With F1's return to the region this weekend in Abu Dhabi and the appearance of the Crown Prince of Bahrain in the Yas Marina paddock on Saturday, the ongoing civil unrest in the nearby Bahrain has once again raised questions on the future of the Grand Prix at Sakhir's International Circuit.
The event was cancelled last year because of security concerns, but went ahead in 2012 despite huge controversy and protests about the ethics of the sport appearing to support the local government during a time of wide-scale unrest in the country.
Even though the event itself went off without a hitch - with the circuit, teams and drivers all safely cocooned by a huge security operation - it was nonetheless viewed as a major public relations own-goal for F1.
But speaking in the paddock of the Yas Marina Circuit on Friday, Bernie Ecclestone brushed aside a new wave of questions and speculation about whether the race would go ahead next year given that the unrest is still continuing.
"I wasn't concerned this year and I'm not concerned for next year," said the F1 supremo, saying that he had every confidence that next year's race scheduled for April 21
Ecclestone even hinted that a new Grand Prix in the region might be possible, after rumours that neighbouring Qatar is interested in holding a Grand Prix in addition to their current MotoGP season-opening floodlit event.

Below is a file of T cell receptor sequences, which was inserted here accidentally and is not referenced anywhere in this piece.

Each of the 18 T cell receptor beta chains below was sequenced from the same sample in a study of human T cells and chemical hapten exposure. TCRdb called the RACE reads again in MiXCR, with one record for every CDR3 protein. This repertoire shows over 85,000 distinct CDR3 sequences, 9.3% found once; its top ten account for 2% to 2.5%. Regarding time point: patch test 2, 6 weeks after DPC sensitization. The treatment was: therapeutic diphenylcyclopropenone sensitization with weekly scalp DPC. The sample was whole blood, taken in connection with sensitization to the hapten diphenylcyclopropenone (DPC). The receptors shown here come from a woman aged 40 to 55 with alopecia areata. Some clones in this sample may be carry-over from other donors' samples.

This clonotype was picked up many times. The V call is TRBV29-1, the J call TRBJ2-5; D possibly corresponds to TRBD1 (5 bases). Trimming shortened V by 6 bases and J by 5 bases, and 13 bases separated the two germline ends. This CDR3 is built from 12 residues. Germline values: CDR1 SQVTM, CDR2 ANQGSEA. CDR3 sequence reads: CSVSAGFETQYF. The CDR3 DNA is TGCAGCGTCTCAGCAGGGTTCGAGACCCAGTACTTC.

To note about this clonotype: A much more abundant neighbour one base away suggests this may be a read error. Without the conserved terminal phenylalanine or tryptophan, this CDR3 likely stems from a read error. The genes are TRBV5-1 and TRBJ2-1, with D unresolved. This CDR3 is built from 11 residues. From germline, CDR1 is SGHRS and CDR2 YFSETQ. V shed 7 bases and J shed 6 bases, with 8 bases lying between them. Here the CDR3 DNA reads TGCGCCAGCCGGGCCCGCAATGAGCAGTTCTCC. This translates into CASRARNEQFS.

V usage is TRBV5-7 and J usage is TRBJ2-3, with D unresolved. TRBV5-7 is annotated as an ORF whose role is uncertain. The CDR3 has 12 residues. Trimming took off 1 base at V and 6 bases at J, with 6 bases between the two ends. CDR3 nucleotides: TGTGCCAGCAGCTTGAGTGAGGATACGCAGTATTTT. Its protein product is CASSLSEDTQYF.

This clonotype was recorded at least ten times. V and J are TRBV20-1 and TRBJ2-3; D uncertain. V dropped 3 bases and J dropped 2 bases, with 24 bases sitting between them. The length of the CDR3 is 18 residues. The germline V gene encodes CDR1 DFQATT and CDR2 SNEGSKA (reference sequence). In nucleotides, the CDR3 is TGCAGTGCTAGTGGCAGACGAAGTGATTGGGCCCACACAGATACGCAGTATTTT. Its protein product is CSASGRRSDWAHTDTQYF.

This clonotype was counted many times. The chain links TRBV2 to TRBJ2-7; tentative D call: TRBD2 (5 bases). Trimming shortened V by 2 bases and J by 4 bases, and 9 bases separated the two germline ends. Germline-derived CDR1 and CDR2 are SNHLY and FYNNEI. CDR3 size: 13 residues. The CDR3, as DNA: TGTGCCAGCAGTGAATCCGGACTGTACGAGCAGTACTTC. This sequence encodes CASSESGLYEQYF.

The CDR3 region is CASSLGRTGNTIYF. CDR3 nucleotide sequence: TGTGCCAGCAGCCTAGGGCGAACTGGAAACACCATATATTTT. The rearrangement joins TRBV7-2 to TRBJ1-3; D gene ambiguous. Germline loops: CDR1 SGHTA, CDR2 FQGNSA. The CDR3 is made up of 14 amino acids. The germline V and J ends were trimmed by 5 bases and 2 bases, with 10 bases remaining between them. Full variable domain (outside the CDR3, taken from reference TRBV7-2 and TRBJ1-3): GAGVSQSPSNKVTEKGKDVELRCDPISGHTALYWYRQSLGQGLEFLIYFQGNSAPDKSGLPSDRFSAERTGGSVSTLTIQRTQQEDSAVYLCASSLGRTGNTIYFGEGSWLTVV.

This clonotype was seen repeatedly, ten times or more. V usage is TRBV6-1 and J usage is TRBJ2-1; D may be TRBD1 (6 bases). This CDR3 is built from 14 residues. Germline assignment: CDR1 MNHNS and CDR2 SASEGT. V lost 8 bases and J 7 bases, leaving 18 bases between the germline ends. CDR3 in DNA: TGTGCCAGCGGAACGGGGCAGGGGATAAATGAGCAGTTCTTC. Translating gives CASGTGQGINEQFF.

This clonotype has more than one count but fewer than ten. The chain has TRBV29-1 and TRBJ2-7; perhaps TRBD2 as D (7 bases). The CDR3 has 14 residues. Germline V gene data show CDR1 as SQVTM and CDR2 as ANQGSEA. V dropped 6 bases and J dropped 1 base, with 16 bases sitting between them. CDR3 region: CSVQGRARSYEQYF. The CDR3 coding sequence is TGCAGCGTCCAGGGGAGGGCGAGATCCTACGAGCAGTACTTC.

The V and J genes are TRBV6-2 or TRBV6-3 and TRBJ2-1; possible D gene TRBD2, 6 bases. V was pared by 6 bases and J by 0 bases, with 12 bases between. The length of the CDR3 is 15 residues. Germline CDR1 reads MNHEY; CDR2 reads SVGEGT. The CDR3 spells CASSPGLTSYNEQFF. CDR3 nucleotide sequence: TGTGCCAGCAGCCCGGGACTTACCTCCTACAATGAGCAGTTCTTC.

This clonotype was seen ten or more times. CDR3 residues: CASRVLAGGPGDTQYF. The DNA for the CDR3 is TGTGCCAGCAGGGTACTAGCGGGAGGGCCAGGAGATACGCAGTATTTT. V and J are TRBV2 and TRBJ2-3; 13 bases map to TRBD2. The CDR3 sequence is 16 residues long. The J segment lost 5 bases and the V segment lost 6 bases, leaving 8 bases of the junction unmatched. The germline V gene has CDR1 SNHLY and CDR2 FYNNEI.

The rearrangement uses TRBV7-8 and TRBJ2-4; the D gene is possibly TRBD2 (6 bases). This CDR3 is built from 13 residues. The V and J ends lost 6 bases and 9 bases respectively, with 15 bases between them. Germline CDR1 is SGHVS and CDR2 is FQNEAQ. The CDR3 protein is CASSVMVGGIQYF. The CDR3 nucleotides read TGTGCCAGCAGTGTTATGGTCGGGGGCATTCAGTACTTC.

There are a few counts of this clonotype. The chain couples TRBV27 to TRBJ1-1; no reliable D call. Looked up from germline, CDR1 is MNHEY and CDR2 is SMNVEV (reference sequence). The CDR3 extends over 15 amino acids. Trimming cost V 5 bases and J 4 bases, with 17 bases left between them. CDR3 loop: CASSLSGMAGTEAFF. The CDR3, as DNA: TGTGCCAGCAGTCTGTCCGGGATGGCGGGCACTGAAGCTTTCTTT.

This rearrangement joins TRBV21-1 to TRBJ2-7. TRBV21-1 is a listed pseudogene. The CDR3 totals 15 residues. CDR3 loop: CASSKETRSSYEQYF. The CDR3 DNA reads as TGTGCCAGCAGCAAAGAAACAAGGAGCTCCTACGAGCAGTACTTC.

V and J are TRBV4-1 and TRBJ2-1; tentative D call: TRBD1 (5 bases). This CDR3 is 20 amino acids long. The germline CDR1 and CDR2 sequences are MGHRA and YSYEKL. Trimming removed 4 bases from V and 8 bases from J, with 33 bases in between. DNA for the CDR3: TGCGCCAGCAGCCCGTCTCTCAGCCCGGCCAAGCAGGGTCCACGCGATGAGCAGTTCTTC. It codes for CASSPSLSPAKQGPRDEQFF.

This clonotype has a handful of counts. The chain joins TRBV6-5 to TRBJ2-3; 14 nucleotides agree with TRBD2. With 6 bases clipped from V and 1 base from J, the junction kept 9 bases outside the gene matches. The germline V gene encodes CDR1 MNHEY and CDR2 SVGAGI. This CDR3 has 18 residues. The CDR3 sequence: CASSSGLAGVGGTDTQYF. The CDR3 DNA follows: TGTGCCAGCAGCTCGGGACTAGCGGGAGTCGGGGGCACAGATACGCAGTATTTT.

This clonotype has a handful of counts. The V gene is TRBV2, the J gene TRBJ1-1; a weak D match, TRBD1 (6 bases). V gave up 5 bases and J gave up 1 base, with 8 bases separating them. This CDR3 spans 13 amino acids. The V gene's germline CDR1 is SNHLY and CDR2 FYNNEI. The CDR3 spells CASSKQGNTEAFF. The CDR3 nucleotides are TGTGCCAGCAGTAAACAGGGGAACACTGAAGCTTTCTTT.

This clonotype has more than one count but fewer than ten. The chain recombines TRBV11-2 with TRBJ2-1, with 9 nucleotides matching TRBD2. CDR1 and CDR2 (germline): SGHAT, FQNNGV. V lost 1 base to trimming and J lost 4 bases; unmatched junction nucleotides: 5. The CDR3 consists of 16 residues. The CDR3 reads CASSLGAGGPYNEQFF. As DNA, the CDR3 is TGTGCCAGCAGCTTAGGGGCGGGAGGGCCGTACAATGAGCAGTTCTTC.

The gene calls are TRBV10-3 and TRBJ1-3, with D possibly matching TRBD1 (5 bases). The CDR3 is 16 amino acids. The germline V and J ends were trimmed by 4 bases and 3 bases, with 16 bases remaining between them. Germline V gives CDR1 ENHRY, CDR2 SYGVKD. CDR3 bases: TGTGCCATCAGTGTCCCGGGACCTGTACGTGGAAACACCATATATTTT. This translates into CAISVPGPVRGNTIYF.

"Let's see," said Ecclestone when asked if a Qatar GP was a possibility. "Let's see what comes out of it."
Meanwhile Ecclestone was cool about the speculation that the French Grand Prix might be back on the 2013 calendar after the decision to postpone the inaugural New Jersey left a gap on the calendar.
"Who knows, everything is possible with me, you know that," said Ecclestone at his most sphinx-like. But he was distinctly more effusive when it came to talking about this weekend's race at Abu Dhabi.
"I love it here," he admitted. "All the teams love it here. Everyone is very happy.
"This is without any doubt the best circuit we've got," he added, saying that it needed to become a role model and benchmark by which all other modern Grand Prix venues should be compared to. "It's not inexpensive to make something like this, so we have to be a bit careful."